Trumbull Memorial and St. Joseph hospitals have been partnered with Mobile Meals for 35 years.
WARREN -- Warren's two hospitals have asked the Ohio Department of Agriculture for continued exemption from state licensing as they continue preparing meals for delivery by Trumbull County Mobile Meals.
The state, however, would prefer that Forum Health Trumbull Memorial Hospital and St. Joseph Health Center obtain the licensing.
The two hospitals have partnered with Mobile Meals for 35 years in an effort that involves hundreds of meals and volunteers.
The hospitals are instead recommending a program of additional training for volunteers on food safety, food handling and equipment sanitization. Volunteers also would get training in menu and recipe ingredients, labeling and temperature maintenance, among other things.
One hour of training would be provided every two weeks until "all 600-plus volunteers have completed the required material" over 16 weeks, letters from the hospitals inform the state.
These letters are under review by the state's meat inspection division and legal divisions to see if exemptions are possible. A determination could come in July, state officials said Friday.
"We are not about wanting to cut off anyone's food supply at all," said Dr. Mike Hockman, chief of the ODA's meat inspection division.
"I am sure as I sit here today that the hospitals more than likely already have the principles in place. It [licensing] just sets up an orderly system where records are kept and maintained before the food is shipped out," he said. "It's just good business practice."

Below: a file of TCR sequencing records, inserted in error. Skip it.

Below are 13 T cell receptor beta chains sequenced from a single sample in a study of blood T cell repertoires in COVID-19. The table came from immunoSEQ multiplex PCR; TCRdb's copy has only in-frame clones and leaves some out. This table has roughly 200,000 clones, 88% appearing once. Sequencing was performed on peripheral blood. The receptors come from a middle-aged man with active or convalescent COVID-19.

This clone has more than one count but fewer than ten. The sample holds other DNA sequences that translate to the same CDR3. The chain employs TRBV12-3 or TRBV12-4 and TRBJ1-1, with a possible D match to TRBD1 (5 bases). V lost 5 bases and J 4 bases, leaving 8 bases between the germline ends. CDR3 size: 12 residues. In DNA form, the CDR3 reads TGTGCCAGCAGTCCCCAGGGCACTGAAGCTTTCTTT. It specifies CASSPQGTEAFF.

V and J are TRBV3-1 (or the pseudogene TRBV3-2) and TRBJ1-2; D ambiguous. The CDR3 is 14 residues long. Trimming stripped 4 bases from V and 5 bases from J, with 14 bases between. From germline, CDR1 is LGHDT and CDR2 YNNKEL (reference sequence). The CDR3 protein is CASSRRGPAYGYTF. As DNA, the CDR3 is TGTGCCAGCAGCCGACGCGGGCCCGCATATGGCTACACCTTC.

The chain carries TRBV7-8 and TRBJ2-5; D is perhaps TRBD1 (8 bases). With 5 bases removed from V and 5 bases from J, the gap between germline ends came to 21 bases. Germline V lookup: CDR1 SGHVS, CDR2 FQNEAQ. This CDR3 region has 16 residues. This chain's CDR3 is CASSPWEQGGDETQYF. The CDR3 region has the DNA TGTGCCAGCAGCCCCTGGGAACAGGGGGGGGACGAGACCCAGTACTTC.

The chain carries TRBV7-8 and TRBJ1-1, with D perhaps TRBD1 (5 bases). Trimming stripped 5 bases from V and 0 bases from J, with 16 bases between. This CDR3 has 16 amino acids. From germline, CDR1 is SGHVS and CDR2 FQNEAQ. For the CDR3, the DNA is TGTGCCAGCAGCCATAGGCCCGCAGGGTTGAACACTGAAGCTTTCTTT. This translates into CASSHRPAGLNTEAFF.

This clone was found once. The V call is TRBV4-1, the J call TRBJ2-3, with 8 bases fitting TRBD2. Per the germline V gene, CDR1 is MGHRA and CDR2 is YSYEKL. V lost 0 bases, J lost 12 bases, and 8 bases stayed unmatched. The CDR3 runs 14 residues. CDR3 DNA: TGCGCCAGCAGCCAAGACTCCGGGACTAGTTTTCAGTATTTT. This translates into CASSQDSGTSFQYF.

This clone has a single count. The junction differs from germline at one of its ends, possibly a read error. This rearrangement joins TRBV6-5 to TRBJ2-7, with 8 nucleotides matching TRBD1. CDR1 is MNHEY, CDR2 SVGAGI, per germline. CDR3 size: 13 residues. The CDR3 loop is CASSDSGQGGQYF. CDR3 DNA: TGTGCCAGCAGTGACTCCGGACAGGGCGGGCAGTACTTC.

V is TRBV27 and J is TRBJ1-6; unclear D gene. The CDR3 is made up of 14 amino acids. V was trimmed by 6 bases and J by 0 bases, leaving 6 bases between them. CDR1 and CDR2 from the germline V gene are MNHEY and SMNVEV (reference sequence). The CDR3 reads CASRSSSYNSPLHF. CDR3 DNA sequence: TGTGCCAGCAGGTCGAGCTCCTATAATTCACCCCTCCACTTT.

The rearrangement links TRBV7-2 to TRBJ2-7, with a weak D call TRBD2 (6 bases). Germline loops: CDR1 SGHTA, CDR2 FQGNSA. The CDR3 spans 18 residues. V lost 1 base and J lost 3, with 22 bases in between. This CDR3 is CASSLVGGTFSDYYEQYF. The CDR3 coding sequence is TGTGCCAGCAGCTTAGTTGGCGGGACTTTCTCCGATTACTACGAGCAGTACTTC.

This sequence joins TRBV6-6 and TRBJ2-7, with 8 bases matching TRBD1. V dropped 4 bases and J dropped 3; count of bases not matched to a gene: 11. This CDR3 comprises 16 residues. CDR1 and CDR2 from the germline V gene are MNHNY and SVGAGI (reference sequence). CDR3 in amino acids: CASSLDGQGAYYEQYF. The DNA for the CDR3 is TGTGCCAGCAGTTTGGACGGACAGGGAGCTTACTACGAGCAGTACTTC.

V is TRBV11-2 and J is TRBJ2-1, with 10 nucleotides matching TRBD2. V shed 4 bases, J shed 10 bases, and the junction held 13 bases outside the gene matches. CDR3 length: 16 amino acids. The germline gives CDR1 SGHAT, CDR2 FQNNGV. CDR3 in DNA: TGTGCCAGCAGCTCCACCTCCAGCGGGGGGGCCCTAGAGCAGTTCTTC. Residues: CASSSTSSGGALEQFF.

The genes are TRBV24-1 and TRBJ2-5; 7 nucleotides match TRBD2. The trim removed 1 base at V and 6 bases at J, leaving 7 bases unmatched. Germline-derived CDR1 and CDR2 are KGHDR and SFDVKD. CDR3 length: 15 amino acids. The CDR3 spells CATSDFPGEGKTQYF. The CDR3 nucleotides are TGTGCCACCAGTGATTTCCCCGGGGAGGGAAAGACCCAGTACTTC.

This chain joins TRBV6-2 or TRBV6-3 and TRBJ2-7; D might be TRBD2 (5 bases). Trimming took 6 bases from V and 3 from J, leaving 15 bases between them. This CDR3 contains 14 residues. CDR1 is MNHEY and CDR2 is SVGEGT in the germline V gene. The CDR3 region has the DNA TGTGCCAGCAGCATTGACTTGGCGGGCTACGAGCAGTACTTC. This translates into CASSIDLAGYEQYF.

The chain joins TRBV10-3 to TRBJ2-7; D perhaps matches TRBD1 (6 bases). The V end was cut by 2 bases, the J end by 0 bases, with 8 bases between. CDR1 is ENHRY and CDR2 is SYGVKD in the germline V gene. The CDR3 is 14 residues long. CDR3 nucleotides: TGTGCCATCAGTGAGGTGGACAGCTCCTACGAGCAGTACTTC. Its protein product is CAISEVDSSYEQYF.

How the program works
The hospitals prepare the food for Mobile Meals during the course of daily patient meal-making and are reimbursed monthly by Mobile Meals for the cost of the food supplies only.
Meals are delivered weekdays as volunteers take turns driving 350 to 400 meals to more than 200 clients. Mobile Meals charges a nominal fee or uses a sliding scale based on ability to pay; the effort receives some income from charities and United Way of Trumbull County.
LeeAnne Mizer, agriculture spokeswoman, stressed that there have been no safety problems with the local food preparation and that the establishments are clean. "We just want to make sure that people are obtaining the safest food possible," she explained.
Tina Creighton, a spokeswoman for Humility of Mary health partners, which runs St. Joseph Health Center, said the hospital is working with the state for "a compromise where everyone's happy."
"The hospital itself is fully certified to provide food service. I mean, we cook hundreds of meals a day for our patients," Creighton said.
The state can grant a "catering exemption" if a meal is made, delivered and served by one entity that has total oversight. In the Trumbull County case, however, oversight of the meals changes to Mobile Meals once they leave the hospitals, explained Hockman and Dr. Steve Close, assistant meat inspection division chief.
Serving those in need
Mobile Meals, 280 High St. N.W., began in November 1970 to provide a hot, ready-to-eat midday meal for a fee to anyone in need. Emphasis is placed on the county's seniors who may not otherwise have a nutritious meal.
The state's position is that the hospitals in the arrangement are essentially a food distributor and, therefore, should be licensed and inspected accordingly.
Hockman and Close, who are doctors of veterinary medicine, said the federal government since the mid-1990s has backed a systematic approach for reviewing food preparation, from the receipt of foods to their final distribution, to prevent food-borne illnesses. The process is called Hazard Analysis and Critical Control Point.
The licensing would require that the hospitals follow HACCP. There are now 29 meal preparers in Ohio being licensed and inspected; licensing costs $50 for one year, and the federal government covers 50 percent of the program's cost, the doctors said. An inspector checks the paperwork and sanitation standards.
Cost should not be an issue, and operations can be licensed in a 90-day timeline as state inspectors help with plan implementation and oversight, the doctors said.